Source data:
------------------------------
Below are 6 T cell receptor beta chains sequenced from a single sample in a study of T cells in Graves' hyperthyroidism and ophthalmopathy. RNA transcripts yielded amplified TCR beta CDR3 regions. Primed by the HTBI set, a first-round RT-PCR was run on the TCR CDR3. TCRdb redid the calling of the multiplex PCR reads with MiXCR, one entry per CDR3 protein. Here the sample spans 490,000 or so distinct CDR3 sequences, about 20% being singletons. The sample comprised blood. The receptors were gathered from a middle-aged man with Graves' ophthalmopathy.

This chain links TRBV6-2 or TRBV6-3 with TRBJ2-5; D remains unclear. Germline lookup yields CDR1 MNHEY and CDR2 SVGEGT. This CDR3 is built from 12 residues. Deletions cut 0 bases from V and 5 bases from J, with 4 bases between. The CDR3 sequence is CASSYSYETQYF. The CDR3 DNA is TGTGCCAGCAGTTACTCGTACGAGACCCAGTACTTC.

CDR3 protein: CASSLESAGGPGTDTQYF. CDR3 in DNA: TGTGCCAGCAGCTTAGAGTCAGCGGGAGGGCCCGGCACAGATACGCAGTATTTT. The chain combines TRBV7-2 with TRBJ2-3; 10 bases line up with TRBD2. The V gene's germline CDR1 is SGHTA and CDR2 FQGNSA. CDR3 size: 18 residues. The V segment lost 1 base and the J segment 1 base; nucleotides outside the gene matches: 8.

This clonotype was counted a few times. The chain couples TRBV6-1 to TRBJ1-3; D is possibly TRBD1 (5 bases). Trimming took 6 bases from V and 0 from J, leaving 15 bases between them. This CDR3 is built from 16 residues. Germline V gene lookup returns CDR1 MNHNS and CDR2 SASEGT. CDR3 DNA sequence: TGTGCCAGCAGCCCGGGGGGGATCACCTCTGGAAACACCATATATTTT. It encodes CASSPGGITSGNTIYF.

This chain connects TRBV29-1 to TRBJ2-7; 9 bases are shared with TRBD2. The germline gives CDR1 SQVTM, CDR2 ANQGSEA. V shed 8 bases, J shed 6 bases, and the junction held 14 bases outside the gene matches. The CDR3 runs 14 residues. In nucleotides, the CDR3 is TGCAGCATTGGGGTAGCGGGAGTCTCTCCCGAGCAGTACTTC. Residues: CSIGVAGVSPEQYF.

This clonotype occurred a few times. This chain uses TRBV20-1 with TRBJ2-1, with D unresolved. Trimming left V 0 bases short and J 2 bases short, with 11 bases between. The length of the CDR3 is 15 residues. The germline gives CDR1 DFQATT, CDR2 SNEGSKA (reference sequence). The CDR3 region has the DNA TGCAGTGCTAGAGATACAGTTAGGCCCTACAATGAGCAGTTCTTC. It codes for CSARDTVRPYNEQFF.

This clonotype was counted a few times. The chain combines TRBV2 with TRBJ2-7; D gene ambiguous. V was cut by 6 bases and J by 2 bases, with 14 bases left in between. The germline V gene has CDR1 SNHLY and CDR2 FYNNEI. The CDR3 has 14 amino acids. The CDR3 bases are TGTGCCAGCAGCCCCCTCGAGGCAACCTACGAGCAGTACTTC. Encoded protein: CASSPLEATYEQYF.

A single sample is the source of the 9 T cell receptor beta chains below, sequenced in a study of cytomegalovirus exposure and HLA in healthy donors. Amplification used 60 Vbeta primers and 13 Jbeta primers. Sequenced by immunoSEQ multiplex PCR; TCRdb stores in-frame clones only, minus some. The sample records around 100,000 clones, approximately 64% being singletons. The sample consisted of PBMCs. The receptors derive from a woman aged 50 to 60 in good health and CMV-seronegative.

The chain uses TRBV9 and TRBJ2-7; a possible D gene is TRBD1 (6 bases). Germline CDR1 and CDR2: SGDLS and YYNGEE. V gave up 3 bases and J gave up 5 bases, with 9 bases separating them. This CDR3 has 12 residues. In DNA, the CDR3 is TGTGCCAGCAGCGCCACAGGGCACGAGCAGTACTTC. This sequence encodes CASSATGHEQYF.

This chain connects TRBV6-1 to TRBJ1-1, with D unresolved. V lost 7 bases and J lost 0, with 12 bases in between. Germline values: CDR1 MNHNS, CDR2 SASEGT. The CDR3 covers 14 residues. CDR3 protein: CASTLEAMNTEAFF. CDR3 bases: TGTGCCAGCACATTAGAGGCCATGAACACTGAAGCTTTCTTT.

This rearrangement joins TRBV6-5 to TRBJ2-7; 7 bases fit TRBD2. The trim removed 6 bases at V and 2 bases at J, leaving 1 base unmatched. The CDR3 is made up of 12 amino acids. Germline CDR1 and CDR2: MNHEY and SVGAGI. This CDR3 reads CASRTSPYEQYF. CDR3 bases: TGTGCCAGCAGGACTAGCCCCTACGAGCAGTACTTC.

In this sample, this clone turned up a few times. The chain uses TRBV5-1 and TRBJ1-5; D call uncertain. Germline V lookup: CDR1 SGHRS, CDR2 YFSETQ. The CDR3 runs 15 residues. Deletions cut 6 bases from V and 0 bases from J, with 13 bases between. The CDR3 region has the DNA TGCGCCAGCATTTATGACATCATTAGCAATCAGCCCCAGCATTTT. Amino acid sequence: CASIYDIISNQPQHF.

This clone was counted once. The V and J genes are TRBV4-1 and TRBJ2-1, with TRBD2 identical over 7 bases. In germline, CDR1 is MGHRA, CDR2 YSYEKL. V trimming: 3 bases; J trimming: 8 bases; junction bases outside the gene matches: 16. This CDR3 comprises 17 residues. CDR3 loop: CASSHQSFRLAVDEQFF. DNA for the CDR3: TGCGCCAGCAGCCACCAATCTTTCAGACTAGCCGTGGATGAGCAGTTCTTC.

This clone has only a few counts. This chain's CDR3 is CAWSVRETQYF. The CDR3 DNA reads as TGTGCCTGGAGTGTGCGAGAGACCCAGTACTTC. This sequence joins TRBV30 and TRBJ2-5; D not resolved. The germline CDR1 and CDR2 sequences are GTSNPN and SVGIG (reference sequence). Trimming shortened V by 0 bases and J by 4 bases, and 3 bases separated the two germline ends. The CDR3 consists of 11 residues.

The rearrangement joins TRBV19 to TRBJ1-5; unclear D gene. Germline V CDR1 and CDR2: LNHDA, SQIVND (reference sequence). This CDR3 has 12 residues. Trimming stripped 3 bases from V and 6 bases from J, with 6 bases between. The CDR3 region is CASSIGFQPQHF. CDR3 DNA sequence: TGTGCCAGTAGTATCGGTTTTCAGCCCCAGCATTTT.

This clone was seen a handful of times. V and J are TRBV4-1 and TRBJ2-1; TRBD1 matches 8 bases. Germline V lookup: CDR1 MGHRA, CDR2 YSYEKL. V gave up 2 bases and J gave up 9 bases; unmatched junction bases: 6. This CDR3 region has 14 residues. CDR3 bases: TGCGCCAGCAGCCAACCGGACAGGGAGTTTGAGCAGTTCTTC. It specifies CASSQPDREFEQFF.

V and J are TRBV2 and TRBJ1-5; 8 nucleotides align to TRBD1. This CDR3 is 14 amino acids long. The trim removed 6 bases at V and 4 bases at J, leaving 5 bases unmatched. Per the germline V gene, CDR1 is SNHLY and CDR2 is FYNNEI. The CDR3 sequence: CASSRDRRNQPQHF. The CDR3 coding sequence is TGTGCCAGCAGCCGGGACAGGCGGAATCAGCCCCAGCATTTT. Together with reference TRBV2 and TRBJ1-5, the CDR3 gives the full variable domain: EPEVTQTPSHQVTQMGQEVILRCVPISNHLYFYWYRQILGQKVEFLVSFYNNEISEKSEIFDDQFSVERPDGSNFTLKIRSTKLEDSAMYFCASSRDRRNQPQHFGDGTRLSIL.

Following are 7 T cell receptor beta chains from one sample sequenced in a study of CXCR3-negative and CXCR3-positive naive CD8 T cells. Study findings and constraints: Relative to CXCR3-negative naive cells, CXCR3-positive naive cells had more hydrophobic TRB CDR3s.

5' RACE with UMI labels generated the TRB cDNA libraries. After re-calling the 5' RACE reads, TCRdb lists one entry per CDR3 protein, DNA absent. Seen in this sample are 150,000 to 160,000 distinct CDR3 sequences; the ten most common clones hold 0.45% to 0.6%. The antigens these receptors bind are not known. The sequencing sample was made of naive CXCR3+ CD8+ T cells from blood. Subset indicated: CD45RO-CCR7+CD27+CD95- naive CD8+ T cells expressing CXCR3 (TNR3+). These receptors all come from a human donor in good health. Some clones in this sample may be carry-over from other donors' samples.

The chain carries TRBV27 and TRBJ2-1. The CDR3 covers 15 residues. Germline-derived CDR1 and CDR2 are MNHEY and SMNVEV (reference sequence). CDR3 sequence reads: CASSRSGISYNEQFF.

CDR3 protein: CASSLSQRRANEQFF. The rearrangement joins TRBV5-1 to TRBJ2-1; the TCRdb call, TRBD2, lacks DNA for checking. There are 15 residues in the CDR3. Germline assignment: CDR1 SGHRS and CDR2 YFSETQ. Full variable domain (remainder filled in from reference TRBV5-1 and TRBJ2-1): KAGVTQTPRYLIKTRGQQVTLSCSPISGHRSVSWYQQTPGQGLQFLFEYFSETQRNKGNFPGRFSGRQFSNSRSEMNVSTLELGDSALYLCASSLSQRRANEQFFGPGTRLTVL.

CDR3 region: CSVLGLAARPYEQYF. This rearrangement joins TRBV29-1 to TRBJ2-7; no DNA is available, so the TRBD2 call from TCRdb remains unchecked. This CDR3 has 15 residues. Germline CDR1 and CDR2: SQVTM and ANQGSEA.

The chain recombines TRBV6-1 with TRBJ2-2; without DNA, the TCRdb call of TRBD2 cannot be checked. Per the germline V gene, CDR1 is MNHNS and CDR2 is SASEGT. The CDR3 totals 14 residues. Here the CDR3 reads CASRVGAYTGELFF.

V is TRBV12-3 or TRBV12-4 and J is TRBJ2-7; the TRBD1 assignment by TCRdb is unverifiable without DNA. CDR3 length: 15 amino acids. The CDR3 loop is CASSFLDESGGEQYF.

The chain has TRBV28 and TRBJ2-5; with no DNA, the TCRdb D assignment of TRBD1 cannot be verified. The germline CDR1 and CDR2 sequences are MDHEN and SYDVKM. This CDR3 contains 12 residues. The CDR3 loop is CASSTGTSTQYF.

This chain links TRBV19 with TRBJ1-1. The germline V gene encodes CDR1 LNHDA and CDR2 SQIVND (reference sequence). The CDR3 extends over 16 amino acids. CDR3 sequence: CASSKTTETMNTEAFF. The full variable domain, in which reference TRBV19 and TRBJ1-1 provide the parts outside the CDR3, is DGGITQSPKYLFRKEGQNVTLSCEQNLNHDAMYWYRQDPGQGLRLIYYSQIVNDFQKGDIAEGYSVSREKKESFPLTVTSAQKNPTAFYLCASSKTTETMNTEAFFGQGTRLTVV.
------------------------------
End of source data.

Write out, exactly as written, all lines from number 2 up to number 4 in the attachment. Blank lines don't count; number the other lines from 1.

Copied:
This chain links TRBV6-2 or TRBV6-3 with TRBJ2-5; D remains unclear. Germline lookup yields CDR1 MNHEY and CDR2 SVGEGT. This CDR3 is built from 12 residues. Deletions cut 0 bases from V and 5 bases from J, with 4 bases between. The CDR3 sequence is CASSYSYETQYF. The CDR3 DNA is TGTGCCAGCAGTTACTCGTACGAGACCCAGTACTTC.

CDR3 protein: CASSLESAGGPGTDTQYF. CDR3 in DNA: TGTGCCAGCAGCTTAGAGTCAGCGGGAGGGCCCGGCACAGATACGCAGTATTTT. The chain combines TRBV7-2 with TRBJ2-3; 10 bases line up with TRBD2. The V gene's germline CDR1 is SGHTA and CDR2 FQGNSA. CDR3 size: 18 residues. The V segment lost 1 base and the J segment 1 base; nucleotides outside the gene matches: 8.

This clonotype was counted a few times. The chain couples TRBV6-1 to TRBJ1-3; D is possibly TRBD1 (5 bases). Trimming took 6 bases from V and 0 from J, leaving 15 bases between them. This CDR3 is built from 16 residues. Germline V gene lookup returns CDR1 MNHNS and CDR2 SASEGT. CDR3 DNA sequence: TGTGCCAGCAGCCCGGGGGGGATCACCTCTGGAAACACCATATATTTT. It encodes CASSPGGITSGNTIYF.